Pub and restaurant owners rage at ‘selfish’ no shows who book outdoor tables and then don’t turn up – with one landlord losing 250 covers this weekend
- Despite enthusisam for pubs and restaurants being able to serve food and drink outside once more, some customers are booking tables but not turning up
- The Prince Louis pub in Braintree, Essex, said it had lost covers for 250 people after experiencing a string of no shows this weekend
- Chief executive of a chain of UK restaurants Matt Snell urged people to call and cancel if they can’t make it, saying his business had also been hit
Pub landlords and restaurant owners have been venting their rage on social media at customers who book outdoor tables but then fail to show up.
General managers of the Prince Louis pub in Braintree, Essex said they’d lost covers for 250 people on the first weekend of reopening following lockdown after tables were booked but customers never arrived.
Posting on Facebook a photo of an empty beer garden at the Prince Louis, general managers Claire and Aaron, wrote: ‘250 – that’s the number of guests we have had not show for bookings so far over the course of yesterday and today.
‘Sadly we have turned many guests away this weekend as we were “fully booked”‘.
General managers Claire and Aaron, who run the Prince Louis pub in Braintree, Essex revealeds they’d missed out on 250 covers this weekend after customers who booked tables didn’t turn up
The pub’s general managers shared a photo of an empty beer garden and pleaded with those who’d booked tables to call and cancel if they could no longer make it
Elsewhere, restaurants and chefs have painted a similar picture despite huge enthusiasm for pubs re-opening, and a dose of sunshine across much of the country in recent days.
Restaurant chief executive Matt Snell who runs a string of eateries across the UK wrote yesterday: ‘If you can’t make it, that’s fine. JUST LET US KNOW.’
He later added: ‘We are having up to 40% of covers CANCEL each day. This is actually a good thing though as we are able to replace these covers. We still have a restaurant suffering up to 15% of covers no showing, despite all the checks we’ve put in place.’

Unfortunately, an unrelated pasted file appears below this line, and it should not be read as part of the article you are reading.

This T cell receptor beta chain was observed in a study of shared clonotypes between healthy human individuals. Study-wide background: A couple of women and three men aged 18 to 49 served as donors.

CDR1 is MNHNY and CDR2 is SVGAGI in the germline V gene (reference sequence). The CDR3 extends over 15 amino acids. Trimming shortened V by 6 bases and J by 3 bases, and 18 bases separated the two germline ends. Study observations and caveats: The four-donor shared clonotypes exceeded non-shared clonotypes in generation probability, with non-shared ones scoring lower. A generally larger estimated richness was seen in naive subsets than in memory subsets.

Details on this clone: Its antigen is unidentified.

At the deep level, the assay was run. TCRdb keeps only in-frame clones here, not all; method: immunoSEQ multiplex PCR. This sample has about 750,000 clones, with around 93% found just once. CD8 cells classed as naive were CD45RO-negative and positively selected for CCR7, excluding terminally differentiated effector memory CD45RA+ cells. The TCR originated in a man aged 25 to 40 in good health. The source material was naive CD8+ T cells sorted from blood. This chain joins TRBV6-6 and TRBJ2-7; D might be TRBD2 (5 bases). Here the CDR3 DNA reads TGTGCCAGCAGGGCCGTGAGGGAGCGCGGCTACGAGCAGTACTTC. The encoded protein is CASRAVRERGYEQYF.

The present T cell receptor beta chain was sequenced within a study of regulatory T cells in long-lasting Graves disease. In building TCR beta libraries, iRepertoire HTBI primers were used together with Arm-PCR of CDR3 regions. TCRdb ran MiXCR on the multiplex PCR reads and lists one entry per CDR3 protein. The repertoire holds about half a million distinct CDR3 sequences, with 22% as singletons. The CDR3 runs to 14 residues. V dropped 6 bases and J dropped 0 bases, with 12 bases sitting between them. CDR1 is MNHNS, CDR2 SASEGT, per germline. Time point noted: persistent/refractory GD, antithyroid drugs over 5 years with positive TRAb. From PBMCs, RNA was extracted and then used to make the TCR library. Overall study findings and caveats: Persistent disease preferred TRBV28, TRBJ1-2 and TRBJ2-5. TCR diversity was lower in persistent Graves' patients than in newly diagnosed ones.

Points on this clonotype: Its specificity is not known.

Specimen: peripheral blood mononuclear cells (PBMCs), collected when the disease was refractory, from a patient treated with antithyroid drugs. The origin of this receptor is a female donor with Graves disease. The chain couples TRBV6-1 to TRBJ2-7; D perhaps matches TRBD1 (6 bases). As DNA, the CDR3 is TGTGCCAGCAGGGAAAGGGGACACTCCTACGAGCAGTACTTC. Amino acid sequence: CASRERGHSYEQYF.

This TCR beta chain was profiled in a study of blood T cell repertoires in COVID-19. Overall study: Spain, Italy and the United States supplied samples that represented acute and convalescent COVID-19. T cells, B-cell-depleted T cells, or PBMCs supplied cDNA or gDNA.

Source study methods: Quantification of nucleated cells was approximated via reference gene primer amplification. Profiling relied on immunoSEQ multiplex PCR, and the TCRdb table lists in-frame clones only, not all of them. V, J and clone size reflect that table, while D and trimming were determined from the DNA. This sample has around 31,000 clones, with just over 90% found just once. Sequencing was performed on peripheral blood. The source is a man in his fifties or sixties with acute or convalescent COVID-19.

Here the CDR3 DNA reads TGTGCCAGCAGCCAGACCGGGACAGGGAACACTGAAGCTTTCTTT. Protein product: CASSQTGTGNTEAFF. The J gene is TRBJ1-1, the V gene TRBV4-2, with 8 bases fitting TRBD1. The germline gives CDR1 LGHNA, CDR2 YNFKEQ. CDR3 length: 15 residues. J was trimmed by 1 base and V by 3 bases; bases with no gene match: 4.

Others agreed that diners should phone ahead if they can’t make a booking saying it was ‘selfish’ to not turn up when the industry had been brought to its knees by consecutive lockdowns and restrictions on indoor dining.
@n1mmers wrote on Twitter: ‘Tell your friends. No shows cost businesses a lot of money. Imagine cooking a meal for 5 of your friends and none of them turn up, no call, no nothing. How p****** would be? How much did the shopping cost you? #nomorenoshows’.
Chief executive of a chain of UK restaurants Matt Snell urged people to call and cancel if they can’t make it, saying his business had also been hit
Landlords at the The Swan in Whitacre Heath in Birmingham said it was vital people called to cancel bookings or the industry would struggle to recover fully
On Instagram, landlords at The Swan pub in Whitacre Heath in Birmingham said while they were ‘absolutely delighted to be back open again’ the pub had fallen victim to no shows saying cancelling a booking would be crucial to their survivial.
‘We are still finding a lot of bookings are either not showing up, or arriving with less people than originally planned.
‘Plans change, we of course understand that – drop us an email to let us know the changes so we can switch things around as soon as we possibly can. By doing this not only are you helping other people return to the beloved pub, but you are in turn supporting our industry and increasing our chances of survival.’
This week, a campaign launched last summer aimed at reducing restaurant and pub no shows reiterated the need for customers to help the industry.
Pub and restaurants owners have been sharing the #nomorenoshows hashtag in a bid to encourage customers to think about the impact not turning up for a booking has on their industry.
When outdoor dining began on April 12th – after 12 weeks of lockdown – photos and videos shared online showed people packed onto tables laden with food and drinks.
Attila Kulcsar, a media communications manager partying in central London on the first night of re-opening said the crowds felt ‘like a return to the ‘real’ Soho of the 1990s’.
‘Tonight’s atmosphere beats the whole of last summer… it really is like how I imagine VE Day,’ the 54-year-old said.
‘It’s almost like watching Hogarth paintings come to life in 2021. There is a wonderfully raucous hysteria everywhere. It’s very celebratory.’
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